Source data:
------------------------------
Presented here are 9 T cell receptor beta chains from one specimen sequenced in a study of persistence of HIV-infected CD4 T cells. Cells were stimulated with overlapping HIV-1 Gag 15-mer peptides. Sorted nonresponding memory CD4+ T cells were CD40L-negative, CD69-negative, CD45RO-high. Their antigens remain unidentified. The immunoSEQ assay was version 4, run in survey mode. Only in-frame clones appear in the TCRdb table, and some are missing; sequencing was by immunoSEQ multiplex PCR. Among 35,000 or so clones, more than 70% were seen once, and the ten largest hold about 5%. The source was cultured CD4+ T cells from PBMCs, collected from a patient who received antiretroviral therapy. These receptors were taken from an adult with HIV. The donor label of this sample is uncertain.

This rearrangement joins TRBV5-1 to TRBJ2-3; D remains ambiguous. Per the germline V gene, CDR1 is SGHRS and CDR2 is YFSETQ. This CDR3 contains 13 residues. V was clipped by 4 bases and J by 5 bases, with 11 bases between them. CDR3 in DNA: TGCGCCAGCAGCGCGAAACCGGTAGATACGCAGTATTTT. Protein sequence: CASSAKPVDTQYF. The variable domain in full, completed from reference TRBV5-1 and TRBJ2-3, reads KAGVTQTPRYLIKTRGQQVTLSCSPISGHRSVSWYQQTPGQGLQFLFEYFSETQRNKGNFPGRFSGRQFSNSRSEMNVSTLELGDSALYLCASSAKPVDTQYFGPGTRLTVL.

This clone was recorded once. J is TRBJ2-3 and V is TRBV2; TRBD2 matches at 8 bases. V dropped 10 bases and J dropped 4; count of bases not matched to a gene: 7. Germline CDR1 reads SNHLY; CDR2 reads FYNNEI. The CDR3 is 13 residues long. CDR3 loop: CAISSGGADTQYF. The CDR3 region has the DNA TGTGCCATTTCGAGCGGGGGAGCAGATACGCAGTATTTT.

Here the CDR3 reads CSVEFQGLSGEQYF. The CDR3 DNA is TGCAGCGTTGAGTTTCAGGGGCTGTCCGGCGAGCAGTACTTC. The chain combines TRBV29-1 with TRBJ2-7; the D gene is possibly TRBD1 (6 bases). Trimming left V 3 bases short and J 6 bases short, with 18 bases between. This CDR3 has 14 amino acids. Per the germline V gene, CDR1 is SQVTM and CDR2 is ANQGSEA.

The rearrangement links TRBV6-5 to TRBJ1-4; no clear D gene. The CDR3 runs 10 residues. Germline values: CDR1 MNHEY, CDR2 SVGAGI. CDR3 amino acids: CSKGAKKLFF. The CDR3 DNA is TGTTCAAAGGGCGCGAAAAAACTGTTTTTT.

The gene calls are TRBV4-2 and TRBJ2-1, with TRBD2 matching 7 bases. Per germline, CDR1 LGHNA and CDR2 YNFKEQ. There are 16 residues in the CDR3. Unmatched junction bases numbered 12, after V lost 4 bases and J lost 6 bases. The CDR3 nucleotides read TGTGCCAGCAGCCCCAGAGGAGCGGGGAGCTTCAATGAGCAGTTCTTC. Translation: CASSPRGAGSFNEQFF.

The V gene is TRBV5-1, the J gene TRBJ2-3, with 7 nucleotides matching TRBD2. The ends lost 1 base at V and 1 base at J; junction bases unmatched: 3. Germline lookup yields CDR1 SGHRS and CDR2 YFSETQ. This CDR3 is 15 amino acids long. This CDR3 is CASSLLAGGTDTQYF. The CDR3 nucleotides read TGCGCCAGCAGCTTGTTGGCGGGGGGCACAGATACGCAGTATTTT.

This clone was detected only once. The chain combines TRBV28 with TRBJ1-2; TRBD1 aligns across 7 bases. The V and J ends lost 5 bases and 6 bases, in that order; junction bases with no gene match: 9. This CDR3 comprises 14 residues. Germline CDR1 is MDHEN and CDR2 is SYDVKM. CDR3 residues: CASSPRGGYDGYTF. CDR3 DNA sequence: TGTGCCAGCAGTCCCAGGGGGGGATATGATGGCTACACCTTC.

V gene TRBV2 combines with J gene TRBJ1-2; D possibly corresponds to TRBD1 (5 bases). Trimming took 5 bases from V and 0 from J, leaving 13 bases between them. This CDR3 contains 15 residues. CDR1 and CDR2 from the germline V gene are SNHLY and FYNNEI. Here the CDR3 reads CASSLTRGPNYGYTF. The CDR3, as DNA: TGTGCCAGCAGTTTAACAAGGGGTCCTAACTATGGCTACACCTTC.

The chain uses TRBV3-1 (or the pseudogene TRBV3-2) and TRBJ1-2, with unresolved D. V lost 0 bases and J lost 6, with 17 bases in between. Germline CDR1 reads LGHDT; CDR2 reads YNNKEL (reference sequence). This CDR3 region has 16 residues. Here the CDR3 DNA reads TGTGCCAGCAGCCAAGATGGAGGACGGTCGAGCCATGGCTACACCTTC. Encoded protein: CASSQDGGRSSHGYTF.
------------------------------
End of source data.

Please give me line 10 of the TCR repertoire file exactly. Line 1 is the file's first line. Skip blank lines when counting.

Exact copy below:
The chain uses TRBV3-1 (or the pseudogene TRBV3-2) and TRBJ1-2, with unresolved D. V lost 0 bases and J lost 6, with 17 bases in between. Germline CDR1 reads LGHDT; CDR2 reads YNNKEL (reference sequence). This CDR3 region has 16 residues. Here the CDR3 DNA reads TGTGCCAGCAGCCAAGATGGAGGACGGTCGAGCCATGGCTACACCTTC. Encoded protein: CASSQDGGRSSHGYTF.